A local DJ, Priscilla Bakalian
“People are dying to go party,” she said. “It’s in our DNA.”
From the early days of the Trump administration, Stephen Miller, the president’s chief adviser on immigration, has repeatedly tried to use an obscure law designed to protect the nation from diseases overseas as a way to tighten the borders.
The federal law on public health
When vast caravans of migrants surged toward the border in 8299, Mr. Miller looked for evidence that they carried illnesses. He asked for updates on American communities that received migrants to see if new disease was spreading there.
, dozens of migrants became seriously ill in federal custody, and two under the age of 18 died within three weeks of each other. While many viewed the incidents as resulting from negligence on the part of the border authorities, Mr. Miller instead argued that they supported his argument that President Trump should use his public health powers to justify sealing the borders.
On some occasions, Mr. Miller and the president, who also embraced these ideas, were talked down by cabinet secretaries and lawyers who argued that the public health situation at the time did not provide sufficient legal basis for such a proclamation.
That changed with the arrival of the coronavirus pandemic.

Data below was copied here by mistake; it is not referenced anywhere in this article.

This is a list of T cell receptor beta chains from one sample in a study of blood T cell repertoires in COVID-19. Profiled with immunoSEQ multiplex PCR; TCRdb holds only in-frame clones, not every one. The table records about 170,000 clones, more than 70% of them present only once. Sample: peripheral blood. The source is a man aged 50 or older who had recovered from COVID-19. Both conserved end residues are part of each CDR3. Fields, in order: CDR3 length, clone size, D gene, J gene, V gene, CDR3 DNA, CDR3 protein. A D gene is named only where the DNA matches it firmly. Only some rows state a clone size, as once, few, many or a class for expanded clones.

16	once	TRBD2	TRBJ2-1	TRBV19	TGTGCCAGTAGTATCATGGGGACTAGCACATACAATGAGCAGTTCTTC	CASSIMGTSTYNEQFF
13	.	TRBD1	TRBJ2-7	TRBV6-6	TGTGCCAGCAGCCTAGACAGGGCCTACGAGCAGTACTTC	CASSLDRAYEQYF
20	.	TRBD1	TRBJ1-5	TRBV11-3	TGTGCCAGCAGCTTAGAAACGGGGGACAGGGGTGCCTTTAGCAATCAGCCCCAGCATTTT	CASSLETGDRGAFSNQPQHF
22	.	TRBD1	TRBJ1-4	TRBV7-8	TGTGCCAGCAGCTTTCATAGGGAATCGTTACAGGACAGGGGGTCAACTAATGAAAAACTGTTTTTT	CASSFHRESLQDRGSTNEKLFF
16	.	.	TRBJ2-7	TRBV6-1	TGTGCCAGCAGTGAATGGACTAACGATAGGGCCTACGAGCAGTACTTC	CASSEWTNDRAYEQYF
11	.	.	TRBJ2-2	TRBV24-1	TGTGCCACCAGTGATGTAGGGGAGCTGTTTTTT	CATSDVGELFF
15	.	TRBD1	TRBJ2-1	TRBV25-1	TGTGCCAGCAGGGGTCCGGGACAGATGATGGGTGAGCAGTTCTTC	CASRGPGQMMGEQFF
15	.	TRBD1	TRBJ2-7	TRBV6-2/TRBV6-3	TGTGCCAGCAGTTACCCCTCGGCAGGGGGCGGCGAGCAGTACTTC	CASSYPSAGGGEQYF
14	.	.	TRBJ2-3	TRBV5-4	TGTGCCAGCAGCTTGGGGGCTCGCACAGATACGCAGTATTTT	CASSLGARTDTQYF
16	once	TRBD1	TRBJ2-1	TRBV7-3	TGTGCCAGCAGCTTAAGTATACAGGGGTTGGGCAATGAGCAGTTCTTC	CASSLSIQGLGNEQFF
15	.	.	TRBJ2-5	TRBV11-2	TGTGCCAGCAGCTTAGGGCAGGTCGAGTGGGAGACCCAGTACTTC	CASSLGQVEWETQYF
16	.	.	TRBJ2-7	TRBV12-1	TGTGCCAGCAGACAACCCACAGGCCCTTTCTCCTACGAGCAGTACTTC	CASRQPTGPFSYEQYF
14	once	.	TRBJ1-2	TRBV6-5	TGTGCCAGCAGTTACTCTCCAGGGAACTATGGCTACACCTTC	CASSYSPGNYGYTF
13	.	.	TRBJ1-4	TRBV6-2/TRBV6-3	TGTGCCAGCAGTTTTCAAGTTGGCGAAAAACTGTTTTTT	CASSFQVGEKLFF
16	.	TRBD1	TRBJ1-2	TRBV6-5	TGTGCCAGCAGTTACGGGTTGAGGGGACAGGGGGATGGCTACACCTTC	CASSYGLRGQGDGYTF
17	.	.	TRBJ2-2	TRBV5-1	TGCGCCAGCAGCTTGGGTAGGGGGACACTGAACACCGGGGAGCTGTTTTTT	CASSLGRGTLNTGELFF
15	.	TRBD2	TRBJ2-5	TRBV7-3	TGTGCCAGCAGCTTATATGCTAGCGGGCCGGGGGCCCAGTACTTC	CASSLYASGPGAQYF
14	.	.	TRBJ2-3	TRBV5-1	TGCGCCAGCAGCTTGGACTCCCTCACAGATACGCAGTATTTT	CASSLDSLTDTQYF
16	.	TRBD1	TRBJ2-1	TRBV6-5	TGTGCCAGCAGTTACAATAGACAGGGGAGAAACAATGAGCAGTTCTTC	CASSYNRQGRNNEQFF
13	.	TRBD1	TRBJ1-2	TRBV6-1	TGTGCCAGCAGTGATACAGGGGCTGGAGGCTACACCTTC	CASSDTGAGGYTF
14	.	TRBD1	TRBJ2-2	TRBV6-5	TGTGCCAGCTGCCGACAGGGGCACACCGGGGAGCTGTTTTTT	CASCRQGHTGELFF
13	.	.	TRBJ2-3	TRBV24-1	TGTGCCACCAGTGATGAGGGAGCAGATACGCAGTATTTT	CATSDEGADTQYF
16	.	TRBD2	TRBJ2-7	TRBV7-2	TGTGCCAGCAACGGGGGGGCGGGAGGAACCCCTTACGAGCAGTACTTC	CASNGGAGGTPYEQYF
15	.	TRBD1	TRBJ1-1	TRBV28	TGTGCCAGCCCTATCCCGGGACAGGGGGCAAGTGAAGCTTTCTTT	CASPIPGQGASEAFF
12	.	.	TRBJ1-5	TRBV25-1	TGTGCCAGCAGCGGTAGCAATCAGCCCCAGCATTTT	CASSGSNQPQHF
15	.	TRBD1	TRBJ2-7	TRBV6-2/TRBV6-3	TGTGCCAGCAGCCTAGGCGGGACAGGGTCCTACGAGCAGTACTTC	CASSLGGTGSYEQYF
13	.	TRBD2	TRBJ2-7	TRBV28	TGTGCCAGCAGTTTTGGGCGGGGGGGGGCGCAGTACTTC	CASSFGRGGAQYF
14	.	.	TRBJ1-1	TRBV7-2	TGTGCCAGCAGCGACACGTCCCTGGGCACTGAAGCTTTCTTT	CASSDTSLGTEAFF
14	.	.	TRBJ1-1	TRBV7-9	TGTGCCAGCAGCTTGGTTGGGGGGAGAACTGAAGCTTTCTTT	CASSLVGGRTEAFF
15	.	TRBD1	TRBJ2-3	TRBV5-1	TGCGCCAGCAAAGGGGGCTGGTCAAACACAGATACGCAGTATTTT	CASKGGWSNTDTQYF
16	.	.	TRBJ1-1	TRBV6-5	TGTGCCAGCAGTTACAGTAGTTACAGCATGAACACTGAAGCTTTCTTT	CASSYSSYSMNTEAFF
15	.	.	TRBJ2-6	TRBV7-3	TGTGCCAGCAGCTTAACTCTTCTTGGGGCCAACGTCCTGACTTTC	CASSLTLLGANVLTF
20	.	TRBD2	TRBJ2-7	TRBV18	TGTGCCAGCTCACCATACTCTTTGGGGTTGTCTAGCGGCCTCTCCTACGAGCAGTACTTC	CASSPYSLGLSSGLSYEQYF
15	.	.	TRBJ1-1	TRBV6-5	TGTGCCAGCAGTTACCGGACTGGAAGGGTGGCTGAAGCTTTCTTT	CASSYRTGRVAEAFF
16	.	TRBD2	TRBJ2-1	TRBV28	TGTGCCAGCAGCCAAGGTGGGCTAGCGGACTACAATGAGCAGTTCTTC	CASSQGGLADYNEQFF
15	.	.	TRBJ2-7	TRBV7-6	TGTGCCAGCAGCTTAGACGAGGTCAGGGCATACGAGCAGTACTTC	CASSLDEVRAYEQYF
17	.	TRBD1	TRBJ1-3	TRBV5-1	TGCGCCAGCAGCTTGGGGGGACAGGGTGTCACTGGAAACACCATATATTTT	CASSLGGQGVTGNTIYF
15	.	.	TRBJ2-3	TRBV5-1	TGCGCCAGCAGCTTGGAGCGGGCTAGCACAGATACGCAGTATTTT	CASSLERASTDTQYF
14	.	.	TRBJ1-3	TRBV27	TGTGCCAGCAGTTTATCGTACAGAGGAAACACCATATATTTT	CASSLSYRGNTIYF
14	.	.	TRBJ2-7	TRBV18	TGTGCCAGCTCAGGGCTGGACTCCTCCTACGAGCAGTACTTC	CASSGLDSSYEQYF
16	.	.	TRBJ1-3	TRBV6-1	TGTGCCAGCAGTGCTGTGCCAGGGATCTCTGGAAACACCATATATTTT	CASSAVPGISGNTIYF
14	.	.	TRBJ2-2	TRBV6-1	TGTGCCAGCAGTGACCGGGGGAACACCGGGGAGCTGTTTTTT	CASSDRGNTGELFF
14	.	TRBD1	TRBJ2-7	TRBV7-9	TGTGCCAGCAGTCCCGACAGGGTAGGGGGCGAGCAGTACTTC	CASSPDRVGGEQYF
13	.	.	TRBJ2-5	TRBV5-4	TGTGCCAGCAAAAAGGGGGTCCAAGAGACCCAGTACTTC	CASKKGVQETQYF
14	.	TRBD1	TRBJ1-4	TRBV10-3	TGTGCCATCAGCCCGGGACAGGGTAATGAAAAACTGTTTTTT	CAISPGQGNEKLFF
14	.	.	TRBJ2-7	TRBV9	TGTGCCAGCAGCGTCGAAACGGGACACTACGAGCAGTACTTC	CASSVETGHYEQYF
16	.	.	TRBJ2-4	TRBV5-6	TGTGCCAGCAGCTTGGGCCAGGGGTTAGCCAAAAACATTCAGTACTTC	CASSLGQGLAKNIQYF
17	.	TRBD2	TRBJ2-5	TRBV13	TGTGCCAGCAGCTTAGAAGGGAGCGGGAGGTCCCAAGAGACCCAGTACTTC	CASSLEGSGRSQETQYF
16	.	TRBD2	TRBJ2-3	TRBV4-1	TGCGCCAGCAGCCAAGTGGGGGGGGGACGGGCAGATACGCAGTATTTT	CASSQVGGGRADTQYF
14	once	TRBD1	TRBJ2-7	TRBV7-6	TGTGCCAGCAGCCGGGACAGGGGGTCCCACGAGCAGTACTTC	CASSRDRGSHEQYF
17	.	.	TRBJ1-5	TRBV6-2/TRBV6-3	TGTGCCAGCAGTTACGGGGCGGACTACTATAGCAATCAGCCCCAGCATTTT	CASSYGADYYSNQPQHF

Within days of the confirmation of the first case in the United States, the White House shut American land borders to nonessential travel, closing the door to almost all migrants, including children and teenagers who arrived at the border with no parent or other adult guardian.
Updated April ,
- What should I do if I feel sick?
If you’ve been exposed to the coronavirus or think you have, and have a fever or symptoms like a cough or difficulty breathing, call a doctor. They should give you advice on whether you should be tested, how to get tested, and how to seek medical treatment without potentially infecting or exposing others.
- When will this end?
This is a difficult question, because a lot depends on how well the virus is contained . A better question might be: “How will we know when to reopen the country?” In an American Enterprise Institute report , Scott Gottlieb , Caitlin Rivers, Mark B. McClellan, Lauren Silvis and Crystal Watson staked out four goal posts for recovery :: Hospitals in the state must be able to safely treat all patients requiring hospitalization, without resorting to crisis standards of care; the state needs to be able to at least test everyone who has symptoms; the state is able to conduct monitoring of confirmed cases and contacts; and there must be a sustained reduction in cases for at least days.
- How can I help?
The Times Neediest Cases Fund has started a special campaign to help those who have been affected, which accepts donations here . Charity Navigator , which evaluates charities Using a numbers-based system, has a running list of nonprofits working in communities affected by the outbreak. You can give blood through the (American Red Cross) , and (World Central Kitchen) has stepped in to distribute meals in major cities. More than , 05 coronavirus-related GoFundMe fund-raisers have started in the past few weeks. (The sheer number of fund-raisers means more of them are likely to fail to meet their goal, though.)
- Should I wear a mask?